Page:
SAN FRANCISCO — The UC Board of Regents tabled a proposal at their Thursday meeting that would have tied coaches’ bonuses to the academic performance of their athletes and delegated contract-making power to the president of the university.
The proposal, which came out of a report by a working group convened at UC President Janet Napolitano’s request in September, was contested mainly by Lt. Gov. Gavin Newsom, who said the proposal was too modest and cautioned the board against relinquishing its oversight power.
The report’s recommendations have already been approved by Napolitano. However, the full board of regents ultimately did not vote on formally adopting the report’s recommendations, which include delegating Napolitano the power to approve contracts for high-paid athletic positions.
A revised proposal will be considered at a later meeting, though no timeline has been established.
During the meeting, the board debated a central provision of the report, the “gatekeeper clause,” a minimum standard of academic performance student-athletes must maintain. The working group recommended the university use the NCAA’s Academic Progress Rate, which awards points to students who remain academically eligible and stay in school.
Under the recommendation, if a team’s four-year average APR falls below 930 on the 1,000-point scale, the team’s coach would not be eligible for any bonuses — athletic or academic.
In the next academic year, however, the NCAA will require teams to meet a minimum APR of 930 to compete in championships. To Newsom, an ex officio regent, that number is too low, creating “patronizing expectations” for student-athletes.
“We’re doing almost nothing here, under the illusion that we’re doing something,” Newsom said at the meeting.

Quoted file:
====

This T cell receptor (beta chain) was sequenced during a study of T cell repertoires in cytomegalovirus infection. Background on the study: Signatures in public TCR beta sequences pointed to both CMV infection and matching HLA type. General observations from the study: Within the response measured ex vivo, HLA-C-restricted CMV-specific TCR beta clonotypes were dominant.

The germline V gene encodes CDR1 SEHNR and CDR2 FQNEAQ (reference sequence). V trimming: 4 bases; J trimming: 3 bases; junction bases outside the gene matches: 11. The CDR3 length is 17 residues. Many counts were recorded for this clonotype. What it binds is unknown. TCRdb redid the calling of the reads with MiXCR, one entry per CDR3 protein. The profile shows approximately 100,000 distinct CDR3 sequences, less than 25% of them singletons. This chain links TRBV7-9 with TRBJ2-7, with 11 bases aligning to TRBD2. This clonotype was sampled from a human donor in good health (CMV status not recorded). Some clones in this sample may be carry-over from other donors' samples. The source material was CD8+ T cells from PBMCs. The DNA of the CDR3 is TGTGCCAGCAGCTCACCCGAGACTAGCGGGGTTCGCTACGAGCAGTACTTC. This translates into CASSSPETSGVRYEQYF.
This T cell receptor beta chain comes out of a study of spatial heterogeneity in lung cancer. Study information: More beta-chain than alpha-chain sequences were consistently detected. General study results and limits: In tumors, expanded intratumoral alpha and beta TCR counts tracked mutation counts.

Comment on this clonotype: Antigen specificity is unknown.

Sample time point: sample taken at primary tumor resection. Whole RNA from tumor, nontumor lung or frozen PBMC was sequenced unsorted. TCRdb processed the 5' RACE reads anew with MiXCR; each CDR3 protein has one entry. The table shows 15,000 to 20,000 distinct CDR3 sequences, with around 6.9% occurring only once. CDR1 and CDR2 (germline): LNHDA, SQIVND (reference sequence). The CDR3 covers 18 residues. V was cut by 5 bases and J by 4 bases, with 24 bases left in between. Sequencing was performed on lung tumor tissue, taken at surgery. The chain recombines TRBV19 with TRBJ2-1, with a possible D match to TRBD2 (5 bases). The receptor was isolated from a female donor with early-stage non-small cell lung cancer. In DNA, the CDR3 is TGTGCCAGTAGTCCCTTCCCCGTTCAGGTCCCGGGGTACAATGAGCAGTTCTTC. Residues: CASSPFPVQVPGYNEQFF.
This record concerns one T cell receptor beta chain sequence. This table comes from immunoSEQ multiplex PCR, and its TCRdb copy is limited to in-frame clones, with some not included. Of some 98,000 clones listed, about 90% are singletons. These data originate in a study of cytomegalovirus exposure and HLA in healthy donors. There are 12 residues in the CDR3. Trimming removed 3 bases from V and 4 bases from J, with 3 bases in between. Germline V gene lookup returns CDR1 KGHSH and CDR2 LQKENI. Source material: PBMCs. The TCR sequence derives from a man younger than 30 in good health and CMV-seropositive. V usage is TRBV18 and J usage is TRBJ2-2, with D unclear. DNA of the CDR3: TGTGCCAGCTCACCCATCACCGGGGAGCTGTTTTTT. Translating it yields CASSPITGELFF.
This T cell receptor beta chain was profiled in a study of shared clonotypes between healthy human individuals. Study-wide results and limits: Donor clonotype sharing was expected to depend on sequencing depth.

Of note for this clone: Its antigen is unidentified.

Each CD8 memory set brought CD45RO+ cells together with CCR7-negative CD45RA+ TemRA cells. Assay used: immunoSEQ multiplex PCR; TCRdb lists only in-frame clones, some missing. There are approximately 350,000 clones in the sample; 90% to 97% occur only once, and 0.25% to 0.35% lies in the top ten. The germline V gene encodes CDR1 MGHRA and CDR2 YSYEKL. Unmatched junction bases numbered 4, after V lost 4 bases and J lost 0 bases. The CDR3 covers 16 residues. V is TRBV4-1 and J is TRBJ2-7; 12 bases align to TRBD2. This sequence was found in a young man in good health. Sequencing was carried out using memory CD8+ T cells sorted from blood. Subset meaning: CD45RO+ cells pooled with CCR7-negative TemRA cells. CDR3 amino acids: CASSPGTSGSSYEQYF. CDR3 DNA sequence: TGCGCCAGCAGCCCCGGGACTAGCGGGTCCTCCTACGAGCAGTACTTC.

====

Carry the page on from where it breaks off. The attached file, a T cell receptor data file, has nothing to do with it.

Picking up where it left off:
All but one of the university’s athletic teams have an APR score above 930, which, to Regent John Perez, makes the threshold a “meaningless standard.” All but two of UC Berkeley’s teams have an APR score above 945, according to H. Michael Williams, UC Berkeley’s athletic director.
To Williams, who worked on the report, 930 is not a target or an incentive — it’s a penalty, a floor, a “nuclear option.” He said he was frustrated by the emphasis on the four-year APR, which can’t capture real-time progress, and not on a holistic approach to the student-athlete experience.
“What we need to communicate to the world is that the UC wants to take this seriously,” he said.
The report also recommends the adoption of academic incentive awards in addition to the athletic bonuses which currently exist.
It was criticized, however, for the relatively small sums of money awarded for academic achievement.
“The disproportionate nature of academic to athletic incentives is comical,” Newsom said. “It’s off the charts. It’s 30 to one.”
Williams said Cal Athletics intends to achieve a graduation rate for student-athletes equal to that of all students at UC Berkeley. The rate for student-athletes is currently at about 83 percent, eight percentage points behind the whole student body.
At the meeting, however, Regent Eddie Island said graduation isn’t the primary goal for all student-athletes.
“We need to be very careful we don’t impose a cultural arrogance that suggests athletic talent and athletic ability is not a thing of great value to an academic institution,” he said.